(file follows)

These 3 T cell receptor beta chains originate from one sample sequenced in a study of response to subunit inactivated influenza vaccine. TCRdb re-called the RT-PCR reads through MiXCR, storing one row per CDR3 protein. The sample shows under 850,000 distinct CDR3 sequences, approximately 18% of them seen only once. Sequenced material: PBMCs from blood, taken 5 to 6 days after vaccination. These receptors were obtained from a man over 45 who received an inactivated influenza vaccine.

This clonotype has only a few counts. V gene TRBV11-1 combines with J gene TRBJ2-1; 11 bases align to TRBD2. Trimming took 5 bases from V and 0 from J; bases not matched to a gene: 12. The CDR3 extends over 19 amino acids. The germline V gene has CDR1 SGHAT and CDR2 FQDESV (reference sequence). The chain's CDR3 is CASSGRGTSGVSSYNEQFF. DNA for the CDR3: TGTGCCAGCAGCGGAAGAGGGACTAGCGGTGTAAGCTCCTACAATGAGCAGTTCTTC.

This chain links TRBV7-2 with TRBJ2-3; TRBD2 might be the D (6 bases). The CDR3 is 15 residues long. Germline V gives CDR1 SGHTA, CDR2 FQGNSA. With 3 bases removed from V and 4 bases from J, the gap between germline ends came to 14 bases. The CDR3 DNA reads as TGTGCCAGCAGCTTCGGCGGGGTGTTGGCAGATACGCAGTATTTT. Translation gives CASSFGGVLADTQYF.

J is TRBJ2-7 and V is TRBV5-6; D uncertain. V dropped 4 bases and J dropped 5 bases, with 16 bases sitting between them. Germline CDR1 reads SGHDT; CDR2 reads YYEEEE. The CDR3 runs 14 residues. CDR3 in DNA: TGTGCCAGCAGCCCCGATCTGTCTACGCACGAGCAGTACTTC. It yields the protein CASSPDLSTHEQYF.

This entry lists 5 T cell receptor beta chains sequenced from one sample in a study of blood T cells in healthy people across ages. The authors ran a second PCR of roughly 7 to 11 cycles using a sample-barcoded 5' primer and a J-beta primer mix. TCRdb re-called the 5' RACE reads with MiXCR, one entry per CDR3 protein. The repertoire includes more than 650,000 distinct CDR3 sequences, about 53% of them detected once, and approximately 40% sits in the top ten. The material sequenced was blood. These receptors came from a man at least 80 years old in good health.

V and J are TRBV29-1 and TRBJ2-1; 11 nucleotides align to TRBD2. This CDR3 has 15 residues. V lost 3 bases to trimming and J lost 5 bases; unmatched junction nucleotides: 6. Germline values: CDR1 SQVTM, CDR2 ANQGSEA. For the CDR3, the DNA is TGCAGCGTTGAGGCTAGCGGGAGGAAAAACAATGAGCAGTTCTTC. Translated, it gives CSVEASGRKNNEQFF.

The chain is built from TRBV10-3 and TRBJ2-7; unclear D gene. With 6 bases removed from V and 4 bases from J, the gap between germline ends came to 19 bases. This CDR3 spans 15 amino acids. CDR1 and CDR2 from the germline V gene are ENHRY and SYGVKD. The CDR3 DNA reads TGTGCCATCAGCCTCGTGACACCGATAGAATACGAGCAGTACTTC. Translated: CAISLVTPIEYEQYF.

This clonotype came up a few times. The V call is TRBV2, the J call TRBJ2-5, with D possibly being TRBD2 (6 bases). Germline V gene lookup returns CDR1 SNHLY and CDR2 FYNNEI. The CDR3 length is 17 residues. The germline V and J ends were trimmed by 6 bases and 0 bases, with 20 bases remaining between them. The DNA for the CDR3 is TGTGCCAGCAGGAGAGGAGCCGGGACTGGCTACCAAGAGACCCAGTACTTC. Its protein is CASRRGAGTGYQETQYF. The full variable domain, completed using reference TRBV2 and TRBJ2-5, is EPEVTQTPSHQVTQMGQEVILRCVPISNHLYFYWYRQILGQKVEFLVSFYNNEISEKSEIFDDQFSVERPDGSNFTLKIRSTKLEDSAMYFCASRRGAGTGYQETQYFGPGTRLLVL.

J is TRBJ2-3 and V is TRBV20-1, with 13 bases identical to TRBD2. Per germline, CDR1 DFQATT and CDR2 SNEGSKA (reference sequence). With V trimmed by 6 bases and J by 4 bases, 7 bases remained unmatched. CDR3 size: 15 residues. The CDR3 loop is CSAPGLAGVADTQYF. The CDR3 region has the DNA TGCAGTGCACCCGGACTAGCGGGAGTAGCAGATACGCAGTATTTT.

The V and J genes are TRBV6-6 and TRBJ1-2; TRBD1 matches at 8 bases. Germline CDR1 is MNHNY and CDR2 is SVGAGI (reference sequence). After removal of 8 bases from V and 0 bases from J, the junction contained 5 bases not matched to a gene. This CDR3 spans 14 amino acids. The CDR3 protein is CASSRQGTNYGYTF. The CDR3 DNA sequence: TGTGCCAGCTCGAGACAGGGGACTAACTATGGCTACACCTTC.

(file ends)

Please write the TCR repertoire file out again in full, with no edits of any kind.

These 3 T cell receptor beta chains originate from one sample sequenced in a study of response to subunit inactivated influenza vaccine. TCRdb re-called the RT-PCR reads through MiXCR, storing one row per CDR3 protein. The sample shows under 850,000 distinct CDR3 sequences, approximately 18% of them seen only once. Sequenced material: PBMCs from blood, taken 5 to 6 days after vaccination. These receptors were obtained from a man over 45 who received an inactivated influenza vaccine.

This clonotype has only a few counts. V gene TRBV11-1 combines with J gene TRBJ2-1; 11 bases align to TRBD2. Trimming took 5 bases from V and 0 from J; bases not matched to a gene: 12. The CDR3 extends over 19 amino acids. The germline V gene has CDR1 SGHAT and CDR2 FQDESV (reference sequence). The chain's CDR3 is CASSGRGTSGVSSYNEQFF. DNA for the CDR3: TGTGCCAGCAGCGGAAGAGGGACTAGCGGTGTAAGCTCCTACAATGAGCAGTTCTTC.

This chain links TRBV7-2 with TRBJ2-3; TRBD2 might be the D (6 bases). The CDR3 is 15 residues long. Germline V gives CDR1 SGHTA, CDR2 FQGNSA. With 3 bases removed from V and 4 bases from J, the gap between germline ends came to 14 bases. The CDR3 DNA reads as TGTGCCAGCAGCTTCGGCGGGGTGTTGGCAGATACGCAGTATTTT. Translation gives CASSFGGVLADTQYF.

J is TRBJ2-7 and V is TRBV5-6; D uncertain. V dropped 4 bases and J dropped 5 bases, with 16 bases sitting between them. Germline CDR1 reads SGHDT; CDR2 reads YYEEEE. The CDR3 runs 14 residues. CDR3 in DNA: TGTGCCAGCAGCCCCGATCTGTCTACGCACGAGCAGTACTTC. It yields the protein CASSPDLSTHEQYF.

This entry lists 5 T cell receptor beta chains sequenced from one sample in a study of blood T cells in healthy people across ages. The authors ran a second PCR of roughly 7 to 11 cycles using a sample-barcoded 5' primer and a J-beta primer mix. TCRdb re-called the 5' RACE reads with MiXCR, one entry per CDR3 protein. The repertoire includes more than 650,000 distinct CDR3 sequences, about 53% of them detected once, and approximately 40% sits in the top ten. The material sequenced was blood. These receptors came from a man at least 80 years old in good health.

V and J are TRBV29-1 and TRBJ2-1; 11 nucleotides align to TRBD2. This CDR3 has 15 residues. V lost 3 bases to trimming and J lost 5 bases; unmatched junction nucleotides: 6. Germline values: CDR1 SQVTM, CDR2 ANQGSEA. For the CDR3, the DNA is TGCAGCGTTGAGGCTAGCGGGAGGAAAAACAATGAGCAGTTCTTC. Translated, it gives CSVEASGRKNNEQFF.

The chain is built from TRBV10-3 and TRBJ2-7; unclear D gene. With 6 bases removed from V and 4 bases from J, the gap between germline ends came to 19 bases. This CDR3 spans 15 amino acids. CDR1 and CDR2 from the germline V gene are ENHRY and SYGVKD. The CDR3 DNA reads TGTGCCATCAGCCTCGTGACACCGATAGAATACGAGCAGTACTTC. Translated: CAISLVTPIEYEQYF.

This clonotype came up a few times. The V call is TRBV2, the J call TRBJ2-5, with D possibly being TRBD2 (6 bases). Germline V gene lookup returns CDR1 SNHLY and CDR2 FYNNEI. The CDR3 length is 17 residues. The germline V and J ends were trimmed by 6 bases and 0 bases, with 20 bases remaining between them. The DNA for the CDR3 is TGTGCCAGCAGGAGAGGAGCCGGGACTGGCTACCAAGAGACCCAGTACTTC. Its protein is CASRRGAGTGYQETQYF. The full variable domain, completed using reference TRBV2 and TRBJ2-5, is EPEVTQTPSHQVTQMGQEVILRCVPISNHLYFYWYRQILGQKVEFLVSFYNNEISEKSEIFDDQFSVERPDGSNFTLKIRSTKLEDSAMYFCASRRGAGTGYQETQYFGPGTRLLVL.

J is TRBJ2-3 and V is TRBV20-1, with 13 bases identical to TRBD2. Per germline, CDR1 DFQATT and CDR2 SNEGSKA (reference sequence). With V trimmed by 6 bases and J by 4 bases, 7 bases remained unmatched. CDR3 size: 15 residues. The CDR3 loop is CSAPGLAGVADTQYF. The CDR3 region has the DNA TGCAGTGCACCCGGACTAGCGGGAGTAGCAGATACGCAGTATTTT.

The V and J genes are TRBV6-6 and TRBJ1-2; TRBD1 matches at 8 bases. Germline CDR1 is MNHNY and CDR2 is SVGAGI (reference sequence). After removal of 8 bases from V and 0 bases from J, the junction contained 5 bases not matched to a gene. This CDR3 spans 14 amino acids. The CDR3 protein is CASSRQGTNYGYTF. The CDR3 DNA sequence: TGTGCCAGCTCGAGACAGGGGACTAACTATGGCTACACCTTC.